The use of punishments such as incarceration for those involved in the illicit drug trade has long been relied upon a deterrent. However, it has resulted in the imposition of disproportionate sentencing (including the use of the death penalty) and overcrowded prisons, with high risks to health, social cohesion and human rights. Some countries and jurisdictions are now moving towards decriminalisation, alternatives to prison and the regulation of some markets.
Since coming to power in 2006, the current Canadian government has persisted in attempting to push its tough-on-crime agenda, including the imposition of mandatory minimum sentences for certain drug crimes—despite the proven failure of such measures in the U.S. context.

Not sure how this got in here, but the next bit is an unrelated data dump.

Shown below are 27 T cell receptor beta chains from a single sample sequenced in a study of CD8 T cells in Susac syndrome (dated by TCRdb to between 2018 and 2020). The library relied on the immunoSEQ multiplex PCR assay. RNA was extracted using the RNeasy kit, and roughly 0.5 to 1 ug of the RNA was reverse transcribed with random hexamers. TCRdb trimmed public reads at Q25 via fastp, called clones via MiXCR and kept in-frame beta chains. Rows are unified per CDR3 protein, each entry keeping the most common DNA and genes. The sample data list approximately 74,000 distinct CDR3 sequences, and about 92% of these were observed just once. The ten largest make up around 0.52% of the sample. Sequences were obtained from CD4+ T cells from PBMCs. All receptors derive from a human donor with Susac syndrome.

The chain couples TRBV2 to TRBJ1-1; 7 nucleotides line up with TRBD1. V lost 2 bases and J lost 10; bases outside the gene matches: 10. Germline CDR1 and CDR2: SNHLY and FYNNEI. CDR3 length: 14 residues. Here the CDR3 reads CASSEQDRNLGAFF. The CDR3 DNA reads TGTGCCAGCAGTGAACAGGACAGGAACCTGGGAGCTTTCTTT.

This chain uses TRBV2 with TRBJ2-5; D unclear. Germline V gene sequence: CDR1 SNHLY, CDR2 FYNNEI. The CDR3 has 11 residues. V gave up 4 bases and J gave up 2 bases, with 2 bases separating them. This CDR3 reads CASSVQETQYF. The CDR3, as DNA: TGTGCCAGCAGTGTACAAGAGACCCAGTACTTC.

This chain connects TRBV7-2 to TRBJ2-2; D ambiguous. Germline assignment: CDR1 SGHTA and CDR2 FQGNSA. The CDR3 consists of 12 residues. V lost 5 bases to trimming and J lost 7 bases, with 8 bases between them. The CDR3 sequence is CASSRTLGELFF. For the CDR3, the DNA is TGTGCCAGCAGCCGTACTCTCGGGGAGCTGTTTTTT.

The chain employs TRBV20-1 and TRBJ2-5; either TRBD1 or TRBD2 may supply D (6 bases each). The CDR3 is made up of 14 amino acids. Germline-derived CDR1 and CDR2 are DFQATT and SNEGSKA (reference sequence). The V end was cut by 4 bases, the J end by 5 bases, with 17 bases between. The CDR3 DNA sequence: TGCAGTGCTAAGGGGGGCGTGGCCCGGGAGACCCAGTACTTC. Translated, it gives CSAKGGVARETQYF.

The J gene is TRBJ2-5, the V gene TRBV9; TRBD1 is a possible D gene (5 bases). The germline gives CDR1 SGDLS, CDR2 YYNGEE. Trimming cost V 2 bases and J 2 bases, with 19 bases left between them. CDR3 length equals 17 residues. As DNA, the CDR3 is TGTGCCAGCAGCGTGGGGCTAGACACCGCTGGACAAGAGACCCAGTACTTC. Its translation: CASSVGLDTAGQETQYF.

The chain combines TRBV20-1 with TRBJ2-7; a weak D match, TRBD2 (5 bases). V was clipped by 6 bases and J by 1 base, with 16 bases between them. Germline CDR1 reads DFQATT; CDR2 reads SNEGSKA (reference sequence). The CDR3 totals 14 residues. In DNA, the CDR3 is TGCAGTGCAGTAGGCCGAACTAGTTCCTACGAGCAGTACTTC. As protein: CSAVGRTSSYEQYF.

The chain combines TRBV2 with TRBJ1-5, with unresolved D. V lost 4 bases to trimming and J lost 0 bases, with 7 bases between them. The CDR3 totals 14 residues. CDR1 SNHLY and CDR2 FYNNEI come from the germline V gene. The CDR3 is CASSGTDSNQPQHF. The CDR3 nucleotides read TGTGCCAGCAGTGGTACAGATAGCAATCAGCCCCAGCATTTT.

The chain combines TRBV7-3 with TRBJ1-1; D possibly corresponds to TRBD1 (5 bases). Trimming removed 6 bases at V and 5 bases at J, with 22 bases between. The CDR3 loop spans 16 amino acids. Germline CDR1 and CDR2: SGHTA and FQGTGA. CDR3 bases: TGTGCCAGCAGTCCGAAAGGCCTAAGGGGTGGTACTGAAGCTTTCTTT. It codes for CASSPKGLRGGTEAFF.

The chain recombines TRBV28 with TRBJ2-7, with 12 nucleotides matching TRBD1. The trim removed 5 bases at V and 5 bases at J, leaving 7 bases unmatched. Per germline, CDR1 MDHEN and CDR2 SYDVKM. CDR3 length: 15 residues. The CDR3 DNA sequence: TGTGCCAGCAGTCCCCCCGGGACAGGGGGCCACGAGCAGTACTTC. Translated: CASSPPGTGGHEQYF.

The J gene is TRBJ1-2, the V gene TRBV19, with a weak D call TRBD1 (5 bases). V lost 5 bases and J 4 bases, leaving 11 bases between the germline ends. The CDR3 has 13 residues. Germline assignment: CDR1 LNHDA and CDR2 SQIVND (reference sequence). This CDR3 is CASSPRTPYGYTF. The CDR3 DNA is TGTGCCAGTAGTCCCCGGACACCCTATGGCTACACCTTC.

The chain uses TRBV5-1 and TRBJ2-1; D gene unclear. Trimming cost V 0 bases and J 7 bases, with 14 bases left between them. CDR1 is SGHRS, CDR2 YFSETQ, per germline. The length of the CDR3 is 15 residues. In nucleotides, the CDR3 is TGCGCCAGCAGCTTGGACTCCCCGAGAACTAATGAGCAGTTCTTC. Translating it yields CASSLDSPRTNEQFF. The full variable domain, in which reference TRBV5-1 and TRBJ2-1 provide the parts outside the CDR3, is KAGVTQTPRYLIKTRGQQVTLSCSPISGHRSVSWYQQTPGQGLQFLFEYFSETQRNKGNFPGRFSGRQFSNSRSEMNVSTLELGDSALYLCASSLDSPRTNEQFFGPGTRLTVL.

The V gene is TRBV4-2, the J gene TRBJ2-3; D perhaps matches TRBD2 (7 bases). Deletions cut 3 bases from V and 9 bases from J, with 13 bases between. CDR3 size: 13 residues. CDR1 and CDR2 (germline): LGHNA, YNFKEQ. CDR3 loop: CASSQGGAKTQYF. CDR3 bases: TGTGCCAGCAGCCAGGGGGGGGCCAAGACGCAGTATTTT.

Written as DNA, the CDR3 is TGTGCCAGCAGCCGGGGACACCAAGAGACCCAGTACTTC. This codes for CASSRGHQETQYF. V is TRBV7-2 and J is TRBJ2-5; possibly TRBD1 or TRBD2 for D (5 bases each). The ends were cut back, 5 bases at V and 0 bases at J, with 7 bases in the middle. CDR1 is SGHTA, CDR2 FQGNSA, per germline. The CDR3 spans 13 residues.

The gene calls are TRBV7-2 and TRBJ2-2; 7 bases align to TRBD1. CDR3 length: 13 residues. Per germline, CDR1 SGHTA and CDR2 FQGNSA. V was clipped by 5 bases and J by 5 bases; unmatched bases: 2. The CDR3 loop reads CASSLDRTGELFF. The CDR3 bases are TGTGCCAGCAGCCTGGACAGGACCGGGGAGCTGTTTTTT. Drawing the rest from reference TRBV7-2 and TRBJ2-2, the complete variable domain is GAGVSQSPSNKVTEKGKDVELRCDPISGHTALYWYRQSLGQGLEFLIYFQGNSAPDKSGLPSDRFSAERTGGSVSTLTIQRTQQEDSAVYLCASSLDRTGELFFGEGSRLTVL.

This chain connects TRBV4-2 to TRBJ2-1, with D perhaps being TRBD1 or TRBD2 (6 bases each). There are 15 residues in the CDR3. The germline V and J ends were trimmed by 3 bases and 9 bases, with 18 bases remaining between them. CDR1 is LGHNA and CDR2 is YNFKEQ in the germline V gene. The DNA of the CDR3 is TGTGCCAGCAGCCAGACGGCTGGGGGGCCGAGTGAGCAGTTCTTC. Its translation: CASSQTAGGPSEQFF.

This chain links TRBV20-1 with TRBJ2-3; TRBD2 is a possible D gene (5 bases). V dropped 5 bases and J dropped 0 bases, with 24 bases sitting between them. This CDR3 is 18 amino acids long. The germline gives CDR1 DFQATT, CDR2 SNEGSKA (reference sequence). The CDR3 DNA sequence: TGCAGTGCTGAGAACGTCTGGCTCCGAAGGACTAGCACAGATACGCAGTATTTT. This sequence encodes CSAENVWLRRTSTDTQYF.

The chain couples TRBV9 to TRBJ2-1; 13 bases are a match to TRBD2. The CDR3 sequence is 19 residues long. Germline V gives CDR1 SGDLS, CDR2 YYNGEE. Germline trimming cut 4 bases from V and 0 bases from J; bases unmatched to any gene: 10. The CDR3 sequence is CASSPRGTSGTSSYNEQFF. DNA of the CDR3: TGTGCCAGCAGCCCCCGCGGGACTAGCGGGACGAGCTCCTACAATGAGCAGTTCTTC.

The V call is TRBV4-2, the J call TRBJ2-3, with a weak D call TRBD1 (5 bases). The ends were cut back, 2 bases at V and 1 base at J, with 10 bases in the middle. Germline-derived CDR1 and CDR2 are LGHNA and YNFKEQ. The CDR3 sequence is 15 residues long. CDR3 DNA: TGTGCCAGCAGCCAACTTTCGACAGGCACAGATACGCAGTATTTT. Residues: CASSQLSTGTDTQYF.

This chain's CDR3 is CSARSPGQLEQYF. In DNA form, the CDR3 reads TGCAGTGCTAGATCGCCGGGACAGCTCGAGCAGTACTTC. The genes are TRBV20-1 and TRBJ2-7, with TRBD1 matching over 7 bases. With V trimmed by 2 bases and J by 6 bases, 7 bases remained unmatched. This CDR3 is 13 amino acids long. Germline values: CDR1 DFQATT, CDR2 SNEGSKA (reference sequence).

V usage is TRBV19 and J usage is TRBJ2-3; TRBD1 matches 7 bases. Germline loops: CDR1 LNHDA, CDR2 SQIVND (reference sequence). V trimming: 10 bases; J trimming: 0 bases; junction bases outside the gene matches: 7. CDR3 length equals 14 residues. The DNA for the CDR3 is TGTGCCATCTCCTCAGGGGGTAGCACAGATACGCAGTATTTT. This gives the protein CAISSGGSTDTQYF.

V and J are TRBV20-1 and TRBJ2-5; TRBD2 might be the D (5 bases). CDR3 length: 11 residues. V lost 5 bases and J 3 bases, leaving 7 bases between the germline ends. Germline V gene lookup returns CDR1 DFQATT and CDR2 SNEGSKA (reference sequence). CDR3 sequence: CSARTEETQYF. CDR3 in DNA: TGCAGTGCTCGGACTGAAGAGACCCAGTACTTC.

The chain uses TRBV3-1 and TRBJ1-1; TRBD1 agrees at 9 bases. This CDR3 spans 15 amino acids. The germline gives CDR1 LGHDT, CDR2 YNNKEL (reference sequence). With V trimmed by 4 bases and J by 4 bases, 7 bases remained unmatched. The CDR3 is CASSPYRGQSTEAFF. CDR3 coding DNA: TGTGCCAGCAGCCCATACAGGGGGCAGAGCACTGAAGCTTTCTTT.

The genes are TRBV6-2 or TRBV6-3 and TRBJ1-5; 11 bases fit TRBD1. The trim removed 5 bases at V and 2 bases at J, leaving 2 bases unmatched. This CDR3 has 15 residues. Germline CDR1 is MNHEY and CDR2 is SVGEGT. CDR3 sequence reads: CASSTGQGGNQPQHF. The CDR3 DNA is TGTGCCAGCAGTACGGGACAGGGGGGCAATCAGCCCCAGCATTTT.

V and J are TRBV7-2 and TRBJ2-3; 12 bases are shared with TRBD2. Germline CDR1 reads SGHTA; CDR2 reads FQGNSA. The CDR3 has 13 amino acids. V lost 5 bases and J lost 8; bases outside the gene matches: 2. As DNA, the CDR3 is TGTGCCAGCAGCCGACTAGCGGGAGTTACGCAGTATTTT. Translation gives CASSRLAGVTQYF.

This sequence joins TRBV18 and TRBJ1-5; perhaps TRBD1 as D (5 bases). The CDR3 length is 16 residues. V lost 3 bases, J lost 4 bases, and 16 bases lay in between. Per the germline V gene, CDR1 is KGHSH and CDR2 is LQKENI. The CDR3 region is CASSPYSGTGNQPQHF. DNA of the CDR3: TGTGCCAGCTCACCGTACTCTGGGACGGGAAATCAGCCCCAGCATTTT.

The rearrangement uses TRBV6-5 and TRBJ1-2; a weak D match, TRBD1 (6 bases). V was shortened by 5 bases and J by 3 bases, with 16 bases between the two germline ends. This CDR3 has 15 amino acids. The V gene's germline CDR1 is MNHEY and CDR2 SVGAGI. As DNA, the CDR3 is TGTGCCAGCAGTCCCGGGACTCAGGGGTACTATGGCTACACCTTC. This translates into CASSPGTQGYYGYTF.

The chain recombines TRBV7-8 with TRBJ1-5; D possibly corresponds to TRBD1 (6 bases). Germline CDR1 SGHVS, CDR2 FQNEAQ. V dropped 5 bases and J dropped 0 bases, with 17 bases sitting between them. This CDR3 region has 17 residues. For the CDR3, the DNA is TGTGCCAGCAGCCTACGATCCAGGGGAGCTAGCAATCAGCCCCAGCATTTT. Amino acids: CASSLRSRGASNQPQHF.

This TNI briefing paper sheds light on the methamphetamine market in Southeast Asia and China, including patterns of supply and use. It highlights the urgent need for donors and governments to introduce effective harm reduction measures aimed at ATS users.
International coalitions of harm reduction experts, applauded the decision by the Supreme Court of Canada to uphold the human rights of all Canadians by allowing Insite - Vancouver's life-saving supervised injection site - to remain open.
The 6th European Conference on the Promotion of Health in Prison will focus on the theme "Patients or prisoners - Towards equity in care in prison", in order to provide new responses to the major challenges to care in prison.
Thailand's new Prime Minister, Yingluck Shinawatra, is mobilising a crackdown on illegal drugs as a United Nations agency reveals a massive increase in the production and use of amphetamines across Asia.
In 1986, Congress enacted severe mandatory minimum sentences, condemning thousands of mostly low-level, mostly nonviolent drug offenders to years, sometimes decades in prison. Please call on the Congress to reform sentencing for drugs offences.